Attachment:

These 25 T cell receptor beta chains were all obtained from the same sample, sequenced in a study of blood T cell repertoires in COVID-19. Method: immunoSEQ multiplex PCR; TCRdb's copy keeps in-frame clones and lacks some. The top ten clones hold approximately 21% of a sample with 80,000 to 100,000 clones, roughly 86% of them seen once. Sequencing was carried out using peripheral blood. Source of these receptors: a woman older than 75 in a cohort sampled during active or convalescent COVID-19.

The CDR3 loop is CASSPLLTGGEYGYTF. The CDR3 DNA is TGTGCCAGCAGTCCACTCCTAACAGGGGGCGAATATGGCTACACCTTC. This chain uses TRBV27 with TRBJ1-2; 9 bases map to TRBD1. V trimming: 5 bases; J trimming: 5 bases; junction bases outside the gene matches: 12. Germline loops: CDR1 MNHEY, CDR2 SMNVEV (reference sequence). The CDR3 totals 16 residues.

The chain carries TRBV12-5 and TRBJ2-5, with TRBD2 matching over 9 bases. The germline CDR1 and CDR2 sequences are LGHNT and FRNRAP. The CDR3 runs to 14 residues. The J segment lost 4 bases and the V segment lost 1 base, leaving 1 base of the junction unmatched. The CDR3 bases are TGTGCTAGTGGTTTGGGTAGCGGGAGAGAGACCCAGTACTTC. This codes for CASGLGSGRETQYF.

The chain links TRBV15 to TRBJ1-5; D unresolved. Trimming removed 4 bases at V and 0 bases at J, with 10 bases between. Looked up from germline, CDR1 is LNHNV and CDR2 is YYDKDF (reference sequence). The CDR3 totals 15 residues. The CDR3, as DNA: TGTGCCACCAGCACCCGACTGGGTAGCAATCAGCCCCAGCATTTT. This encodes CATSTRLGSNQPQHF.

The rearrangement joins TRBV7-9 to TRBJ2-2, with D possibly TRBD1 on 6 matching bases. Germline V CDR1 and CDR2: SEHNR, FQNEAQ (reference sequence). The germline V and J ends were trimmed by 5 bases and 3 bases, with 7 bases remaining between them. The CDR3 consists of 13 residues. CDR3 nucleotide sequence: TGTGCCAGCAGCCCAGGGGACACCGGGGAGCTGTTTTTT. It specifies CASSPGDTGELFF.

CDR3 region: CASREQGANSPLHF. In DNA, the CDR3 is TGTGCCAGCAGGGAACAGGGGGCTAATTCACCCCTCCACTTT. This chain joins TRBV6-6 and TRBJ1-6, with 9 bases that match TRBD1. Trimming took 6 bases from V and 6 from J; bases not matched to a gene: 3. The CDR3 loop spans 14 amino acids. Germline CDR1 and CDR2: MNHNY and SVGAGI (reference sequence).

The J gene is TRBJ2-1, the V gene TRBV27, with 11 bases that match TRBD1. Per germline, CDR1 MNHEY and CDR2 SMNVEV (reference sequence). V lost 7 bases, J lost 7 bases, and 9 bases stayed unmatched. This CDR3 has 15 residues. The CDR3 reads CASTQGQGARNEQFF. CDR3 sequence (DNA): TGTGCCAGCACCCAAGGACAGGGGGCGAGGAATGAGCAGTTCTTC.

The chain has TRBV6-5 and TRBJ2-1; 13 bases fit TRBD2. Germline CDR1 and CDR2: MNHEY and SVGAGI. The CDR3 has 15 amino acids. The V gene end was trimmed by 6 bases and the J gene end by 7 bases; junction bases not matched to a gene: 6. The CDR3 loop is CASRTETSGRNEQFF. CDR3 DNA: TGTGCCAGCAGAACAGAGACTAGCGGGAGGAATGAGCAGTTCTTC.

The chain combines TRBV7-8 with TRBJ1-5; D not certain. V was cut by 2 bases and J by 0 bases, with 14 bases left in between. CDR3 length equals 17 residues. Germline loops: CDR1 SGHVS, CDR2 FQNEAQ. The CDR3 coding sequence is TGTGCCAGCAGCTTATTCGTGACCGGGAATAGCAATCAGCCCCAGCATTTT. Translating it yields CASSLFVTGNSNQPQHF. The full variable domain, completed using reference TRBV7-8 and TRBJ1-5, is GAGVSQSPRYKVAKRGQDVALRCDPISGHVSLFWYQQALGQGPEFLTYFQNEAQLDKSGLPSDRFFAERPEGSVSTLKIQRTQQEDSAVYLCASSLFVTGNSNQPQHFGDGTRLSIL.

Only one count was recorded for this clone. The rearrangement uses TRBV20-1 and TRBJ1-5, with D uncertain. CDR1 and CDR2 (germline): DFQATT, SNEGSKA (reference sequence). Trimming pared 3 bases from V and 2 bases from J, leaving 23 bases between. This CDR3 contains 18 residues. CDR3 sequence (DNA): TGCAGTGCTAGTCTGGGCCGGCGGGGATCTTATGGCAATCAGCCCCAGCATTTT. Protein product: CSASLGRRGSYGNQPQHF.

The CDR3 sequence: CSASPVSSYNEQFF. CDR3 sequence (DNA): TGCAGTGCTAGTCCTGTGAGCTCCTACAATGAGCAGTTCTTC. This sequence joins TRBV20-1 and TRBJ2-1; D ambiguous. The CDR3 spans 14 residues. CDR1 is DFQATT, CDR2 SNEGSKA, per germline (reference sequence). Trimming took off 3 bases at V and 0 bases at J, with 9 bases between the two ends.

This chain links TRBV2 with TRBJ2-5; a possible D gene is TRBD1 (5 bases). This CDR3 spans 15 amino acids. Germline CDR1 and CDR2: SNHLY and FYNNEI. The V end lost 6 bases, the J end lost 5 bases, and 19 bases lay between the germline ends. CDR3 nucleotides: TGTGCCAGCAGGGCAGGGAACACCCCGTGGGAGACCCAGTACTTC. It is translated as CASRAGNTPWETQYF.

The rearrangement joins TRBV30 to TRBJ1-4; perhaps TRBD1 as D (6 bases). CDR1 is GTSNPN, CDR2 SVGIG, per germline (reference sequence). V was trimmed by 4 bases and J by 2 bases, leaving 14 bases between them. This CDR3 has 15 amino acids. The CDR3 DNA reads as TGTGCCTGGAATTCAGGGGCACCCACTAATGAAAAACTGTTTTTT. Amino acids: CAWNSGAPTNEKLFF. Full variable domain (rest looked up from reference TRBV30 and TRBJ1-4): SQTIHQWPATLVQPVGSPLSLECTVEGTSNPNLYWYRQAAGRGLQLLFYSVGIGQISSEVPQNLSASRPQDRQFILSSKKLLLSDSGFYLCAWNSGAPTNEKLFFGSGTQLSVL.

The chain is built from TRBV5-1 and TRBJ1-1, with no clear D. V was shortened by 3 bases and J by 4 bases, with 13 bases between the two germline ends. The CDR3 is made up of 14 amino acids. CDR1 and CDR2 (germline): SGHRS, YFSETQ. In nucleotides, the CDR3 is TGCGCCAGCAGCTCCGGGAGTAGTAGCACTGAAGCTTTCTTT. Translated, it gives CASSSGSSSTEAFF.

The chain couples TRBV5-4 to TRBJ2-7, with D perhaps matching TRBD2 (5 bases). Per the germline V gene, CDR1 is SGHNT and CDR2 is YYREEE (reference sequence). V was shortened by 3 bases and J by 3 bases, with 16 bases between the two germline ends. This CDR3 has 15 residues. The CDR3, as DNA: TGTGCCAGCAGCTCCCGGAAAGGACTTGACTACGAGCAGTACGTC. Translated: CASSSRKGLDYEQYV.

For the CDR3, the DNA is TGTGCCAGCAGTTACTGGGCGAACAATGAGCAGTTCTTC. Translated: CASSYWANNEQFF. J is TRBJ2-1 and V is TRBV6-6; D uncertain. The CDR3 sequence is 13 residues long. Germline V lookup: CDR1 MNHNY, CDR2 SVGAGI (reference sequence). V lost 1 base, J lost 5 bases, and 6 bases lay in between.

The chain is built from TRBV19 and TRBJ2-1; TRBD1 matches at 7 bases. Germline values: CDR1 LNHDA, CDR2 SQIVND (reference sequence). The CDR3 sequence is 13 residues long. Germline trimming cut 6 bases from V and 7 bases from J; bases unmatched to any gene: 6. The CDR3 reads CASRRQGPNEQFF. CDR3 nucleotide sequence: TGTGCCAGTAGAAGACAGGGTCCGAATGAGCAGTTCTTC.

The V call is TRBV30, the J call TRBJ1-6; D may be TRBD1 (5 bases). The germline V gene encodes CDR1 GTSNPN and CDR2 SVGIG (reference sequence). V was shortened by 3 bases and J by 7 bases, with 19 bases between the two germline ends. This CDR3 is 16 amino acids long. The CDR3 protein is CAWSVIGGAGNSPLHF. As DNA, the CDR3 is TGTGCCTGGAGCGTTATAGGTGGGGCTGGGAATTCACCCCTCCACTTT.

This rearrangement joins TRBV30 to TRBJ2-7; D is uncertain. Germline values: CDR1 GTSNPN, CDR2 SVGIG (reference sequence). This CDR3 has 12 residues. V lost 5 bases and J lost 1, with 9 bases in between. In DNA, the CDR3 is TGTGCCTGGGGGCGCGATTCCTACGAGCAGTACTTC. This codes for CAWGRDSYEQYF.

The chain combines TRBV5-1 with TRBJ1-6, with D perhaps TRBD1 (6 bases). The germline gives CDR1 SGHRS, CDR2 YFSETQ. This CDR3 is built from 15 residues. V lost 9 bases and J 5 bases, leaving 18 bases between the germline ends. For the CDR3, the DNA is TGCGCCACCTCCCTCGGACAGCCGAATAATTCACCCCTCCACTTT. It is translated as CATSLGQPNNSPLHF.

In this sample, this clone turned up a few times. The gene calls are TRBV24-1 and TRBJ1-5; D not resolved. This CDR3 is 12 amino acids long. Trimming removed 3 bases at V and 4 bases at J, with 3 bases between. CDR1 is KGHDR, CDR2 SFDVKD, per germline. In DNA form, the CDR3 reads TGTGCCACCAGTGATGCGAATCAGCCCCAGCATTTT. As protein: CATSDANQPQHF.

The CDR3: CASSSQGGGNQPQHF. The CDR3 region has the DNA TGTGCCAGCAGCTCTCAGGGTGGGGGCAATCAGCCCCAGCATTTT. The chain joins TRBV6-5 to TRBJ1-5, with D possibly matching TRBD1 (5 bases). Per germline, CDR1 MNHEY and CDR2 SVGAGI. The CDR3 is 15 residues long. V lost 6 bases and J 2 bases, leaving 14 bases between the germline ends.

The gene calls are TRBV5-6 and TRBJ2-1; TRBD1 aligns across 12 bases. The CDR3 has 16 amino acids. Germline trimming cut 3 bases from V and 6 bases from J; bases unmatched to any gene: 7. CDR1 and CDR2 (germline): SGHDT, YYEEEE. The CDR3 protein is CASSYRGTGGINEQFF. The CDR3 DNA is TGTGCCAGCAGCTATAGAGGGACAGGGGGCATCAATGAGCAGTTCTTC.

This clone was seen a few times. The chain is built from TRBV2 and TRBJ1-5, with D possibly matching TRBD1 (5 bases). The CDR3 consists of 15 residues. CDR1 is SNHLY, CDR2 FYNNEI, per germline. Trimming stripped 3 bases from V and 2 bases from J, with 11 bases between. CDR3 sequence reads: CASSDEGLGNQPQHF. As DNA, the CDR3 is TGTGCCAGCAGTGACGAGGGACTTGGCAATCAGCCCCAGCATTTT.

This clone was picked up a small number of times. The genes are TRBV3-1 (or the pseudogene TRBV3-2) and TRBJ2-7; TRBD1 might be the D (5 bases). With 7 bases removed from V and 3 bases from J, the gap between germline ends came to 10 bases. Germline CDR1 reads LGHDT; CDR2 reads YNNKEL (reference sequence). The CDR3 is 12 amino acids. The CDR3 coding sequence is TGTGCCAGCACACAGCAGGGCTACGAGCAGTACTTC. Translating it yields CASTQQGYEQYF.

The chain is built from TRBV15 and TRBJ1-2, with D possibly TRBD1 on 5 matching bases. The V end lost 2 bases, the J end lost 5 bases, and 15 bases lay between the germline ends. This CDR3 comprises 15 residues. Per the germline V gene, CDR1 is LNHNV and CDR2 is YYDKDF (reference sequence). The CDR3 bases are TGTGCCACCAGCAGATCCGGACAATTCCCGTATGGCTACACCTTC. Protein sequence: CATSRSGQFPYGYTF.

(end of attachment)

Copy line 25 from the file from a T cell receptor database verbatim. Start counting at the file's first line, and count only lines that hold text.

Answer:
This clone was picked up a small number of times. The genes are TRBV3-1 (or the pseudogene TRBV3-2) and TRBJ2-7; TRBD1 might be the D (5 bases). With 7 bases removed from V and 3 bases from J, the gap between germline ends came to 10 bases. Germline CDR1 reads LGHDT; CDR2 reads YNNKEL (reference sequence). The CDR3 is 12 amino acids. The CDR3 coding sequence is TGTGCCAGCACACAGCAGGGCTACGAGCAGTACTTC. Translating it yields CASTQQGYEQYF.